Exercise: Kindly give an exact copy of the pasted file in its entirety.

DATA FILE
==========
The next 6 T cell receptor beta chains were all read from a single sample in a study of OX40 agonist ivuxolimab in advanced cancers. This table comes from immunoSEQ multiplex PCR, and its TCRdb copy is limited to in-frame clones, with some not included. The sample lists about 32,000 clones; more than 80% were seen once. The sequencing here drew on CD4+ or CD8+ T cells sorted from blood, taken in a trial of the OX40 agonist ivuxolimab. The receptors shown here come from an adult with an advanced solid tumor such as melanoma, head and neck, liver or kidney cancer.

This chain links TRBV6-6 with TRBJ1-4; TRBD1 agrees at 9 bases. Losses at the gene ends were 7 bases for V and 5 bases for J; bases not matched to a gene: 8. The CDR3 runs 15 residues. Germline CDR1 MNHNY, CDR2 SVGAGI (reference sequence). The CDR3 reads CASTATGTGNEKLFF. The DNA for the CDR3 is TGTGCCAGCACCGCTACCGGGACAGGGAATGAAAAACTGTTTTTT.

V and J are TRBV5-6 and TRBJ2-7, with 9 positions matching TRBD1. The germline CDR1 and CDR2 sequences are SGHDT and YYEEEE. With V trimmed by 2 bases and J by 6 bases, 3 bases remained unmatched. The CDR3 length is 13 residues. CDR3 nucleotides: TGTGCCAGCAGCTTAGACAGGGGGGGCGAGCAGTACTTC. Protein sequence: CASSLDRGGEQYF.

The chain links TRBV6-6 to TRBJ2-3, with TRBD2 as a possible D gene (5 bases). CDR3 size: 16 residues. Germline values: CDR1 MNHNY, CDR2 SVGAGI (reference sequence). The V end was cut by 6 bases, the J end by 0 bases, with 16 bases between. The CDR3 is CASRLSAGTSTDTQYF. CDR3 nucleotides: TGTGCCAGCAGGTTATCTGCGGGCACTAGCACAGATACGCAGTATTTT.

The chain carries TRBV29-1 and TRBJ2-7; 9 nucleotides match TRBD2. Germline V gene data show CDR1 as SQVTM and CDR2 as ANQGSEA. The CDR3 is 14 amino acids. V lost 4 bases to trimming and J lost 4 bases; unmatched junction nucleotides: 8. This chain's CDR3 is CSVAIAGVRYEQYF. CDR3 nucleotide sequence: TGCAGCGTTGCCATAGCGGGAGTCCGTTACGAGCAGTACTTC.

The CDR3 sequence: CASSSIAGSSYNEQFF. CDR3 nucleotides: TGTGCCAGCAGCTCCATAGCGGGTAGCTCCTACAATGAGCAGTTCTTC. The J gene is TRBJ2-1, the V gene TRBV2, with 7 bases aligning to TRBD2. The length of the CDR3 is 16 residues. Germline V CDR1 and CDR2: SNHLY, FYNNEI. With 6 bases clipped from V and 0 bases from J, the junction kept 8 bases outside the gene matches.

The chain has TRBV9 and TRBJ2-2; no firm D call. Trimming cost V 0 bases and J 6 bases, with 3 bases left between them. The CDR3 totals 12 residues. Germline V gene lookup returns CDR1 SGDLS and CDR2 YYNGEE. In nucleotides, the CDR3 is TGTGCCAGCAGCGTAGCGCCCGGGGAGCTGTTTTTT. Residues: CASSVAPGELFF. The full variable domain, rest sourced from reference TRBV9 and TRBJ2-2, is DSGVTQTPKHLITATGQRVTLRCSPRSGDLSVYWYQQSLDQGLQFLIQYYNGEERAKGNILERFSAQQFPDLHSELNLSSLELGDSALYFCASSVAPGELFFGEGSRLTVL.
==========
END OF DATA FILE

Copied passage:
The next 6 T cell receptor beta chains were all read from a single sample in a study of OX40 agonist ivuxolimab in advanced cancers. This table comes from immunoSEQ multiplex PCR, and its TCRdb copy is limited to in-frame clones, with some not included. The sample lists about 32,000 clones; more than 80% were seen once. The sequencing here drew on CD4+ or CD8+ T cells sorted from blood, taken in a trial of the OX40 agonist ivuxolimab. The receptors shown here come from an adult with an advanced solid tumor such as melanoma, head and neck, liver or kidney cancer.

This chain links TRBV6-6 with TRBJ1-4; TRBD1 agrees at 9 bases. Losses at the gene ends were 7 bases for V and 5 bases for J; bases not matched to a gene: 8. The CDR3 runs 15 residues. Germline CDR1 MNHNY, CDR2 SVGAGI (reference sequence). The CDR3 reads CASTATGTGNEKLFF. The DNA for the CDR3 is TGTGCCAGCACCGCTACCGGGACAGGGAATGAAAAACTGTTTTTT.

V and J are TRBV5-6 and TRBJ2-7, with 9 positions matching TRBD1. The germline CDR1 and CDR2 sequences are SGHDT and YYEEEE. With V trimmed by 2 bases and J by 6 bases, 3 bases remained unmatched. The CDR3 length is 13 residues. CDR3 nucleotides: TGTGCCAGCAGCTTAGACAGGGGGGGCGAGCAGTACTTC. Protein sequence: CASSLDRGGEQYF.

The chain links TRBV6-6 to TRBJ2-3, with TRBD2 as a possible D gene (5 bases). CDR3 size: 16 residues. Germline values: CDR1 MNHNY, CDR2 SVGAGI (reference sequence). The V end was cut by 6 bases, the J end by 0 bases, with 16 bases between. The CDR3 is CASRLSAGTSTDTQYF. CDR3 nucleotides: TGTGCCAGCAGGTTATCTGCGGGCACTAGCACAGATACGCAGTATTTT.

The chain carries TRBV29-1 and TRBJ2-7; 9 nucleotides match TRBD2. Germline V gene data show CDR1 as SQVTM and CDR2 as ANQGSEA. The CDR3 is 14 amino acids. V lost 4 bases to trimming and J lost 4 bases; unmatched junction nucleotides: 8. This chain's CDR3 is CSVAIAGVRYEQYF. CDR3 nucleotide sequence: TGCAGCGTTGCCATAGCGGGAGTCCGTTACGAGCAGTACTTC.

The CDR3 sequence: CASSSIAGSSYNEQFF. CDR3 nucleotides: TGTGCCAGCAGCTCCATAGCGGGTAGCTCCTACAATGAGCAGTTCTTC. The J gene is TRBJ2-1, the V gene TRBV2, with 7 bases aligning to TRBD2. The length of the CDR3 is 16 residues. Germline V CDR1 and CDR2: SNHLY, FYNNEI. With 6 bases clipped from V and 0 bases from J, the junction kept 8 bases outside the gene matches.

The chain has TRBV9 and TRBJ2-2; no firm D call. Trimming cost V 0 bases and J 6 bases, with 3 bases left between them. The CDR3 totals 12 residues. Germline V gene lookup returns CDR1 SGDLS and CDR2 YYNGEE. In nucleotides, the CDR3 is TGTGCCAGCAGCGTAGCGCCCGGGGAGCTGTTTTTT. Residues: CASSVAPGELFF. The full variable domain, rest sourced from reference TRBV9 and TRBJ2-2, is DSGVTQTPKHLITATGQRVTLRCSPRSGDLSVYWYQQSLDQGLQFLIQYYNGEERAKGNILERFSAQQFPDLHSELNLSSLELGDSALYFCASSVAPGELFFGEGSRLTVL.